Programme/Approved Electives for 2023/24
Available as a Free Standing Elective
This module bridges the gap between the fundamental, theoretical organisation of computer systems and high-level concepts such as programming languages. Through the study of key ideas such as the design and organisation of hardware, the role of operating systems and the computational principles of parallelism and caching we come to understand the flexibility, power and limitations of todays information technology. Students who take this module gain a deep insight into the mechanics of everyday computing as well as the constraints we encounter and the design choices we have to make when building our own software systems.
This module aims to provide an expanded view of the operation of real computer systems by introducing the core concepts of computer hardware in detail and elucidating the hierarchy of abstraction found in modern technology. The starting point for the module is architecture (e.g. processing, memory, caching, parallelism and I/O), beyond that covered in other introductory modules. This then leads into the role of operating systems (e.g. task scheduling, memory allocation and the organisation of storage) and virtualisation environments (e.g. translation of bytecode to CPU-native code by the Java Virtual Machine) as mediators between hardware and user-defined software. The overall aim is to bridge the gap in description between the fundamental organisation of computer systems and the high-level language constructs and design philosophies that are expanded upon later in the degree programme.
Intended Learning Outcomes
describe the organisation of modern computer architectures: 1distinguish, in broad terms, between extant hardware architectures and evaluate their suitability for particular problems: 1describe, apply, analyse and interpret the results of various benchmark measures of computer performance: 1summarise the various degrees of abstraction in computer systems and compare the utility of each level in different user contexts: 1explain mechanisms of memory management: 1deconstruct the role of operating systems in relation to computer architectures and user-defined software: 1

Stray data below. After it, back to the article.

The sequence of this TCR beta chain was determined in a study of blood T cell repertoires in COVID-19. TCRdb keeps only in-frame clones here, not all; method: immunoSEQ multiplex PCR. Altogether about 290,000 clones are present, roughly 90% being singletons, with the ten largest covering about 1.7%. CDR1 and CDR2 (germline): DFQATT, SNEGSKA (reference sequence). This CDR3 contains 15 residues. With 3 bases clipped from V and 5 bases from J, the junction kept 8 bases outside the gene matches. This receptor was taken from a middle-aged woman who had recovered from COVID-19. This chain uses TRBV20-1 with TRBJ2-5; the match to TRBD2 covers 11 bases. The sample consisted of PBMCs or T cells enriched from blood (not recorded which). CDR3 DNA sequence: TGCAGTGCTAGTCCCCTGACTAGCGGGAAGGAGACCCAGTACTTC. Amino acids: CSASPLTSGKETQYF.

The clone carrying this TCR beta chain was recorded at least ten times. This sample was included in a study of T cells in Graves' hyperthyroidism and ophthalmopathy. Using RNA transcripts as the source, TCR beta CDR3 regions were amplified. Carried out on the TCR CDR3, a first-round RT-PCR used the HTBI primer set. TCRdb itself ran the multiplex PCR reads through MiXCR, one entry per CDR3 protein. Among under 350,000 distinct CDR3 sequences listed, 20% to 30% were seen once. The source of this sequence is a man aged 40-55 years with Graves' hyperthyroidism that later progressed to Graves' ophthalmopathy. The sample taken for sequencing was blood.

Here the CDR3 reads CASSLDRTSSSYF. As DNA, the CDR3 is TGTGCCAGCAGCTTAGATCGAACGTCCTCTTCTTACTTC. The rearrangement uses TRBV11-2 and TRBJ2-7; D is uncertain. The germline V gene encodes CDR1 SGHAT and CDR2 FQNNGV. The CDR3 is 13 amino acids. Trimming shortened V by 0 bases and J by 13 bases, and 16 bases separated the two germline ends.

22 hours: Lectures18 hours: Practical classes and workshops110 hours: Guided independent study
1: Open Book Examination weighted 100%
Description of Module Assessment
Online open-book examThe examination will assess both theoretical understanding and problem-solving abilities developed throughout the module. The examination paper will be made available on the KLE platform as a Word document on the morning of the exam. Students will have a total of 28 hours to complete the exam. To ensure clarity, students should label each question clearly when providing their answers using Word. It is important for answers to be accurate and concise. Although a generous amount of time has been allocated for completion, it is anticipated that most students will complete the exam within approximately 2 hours.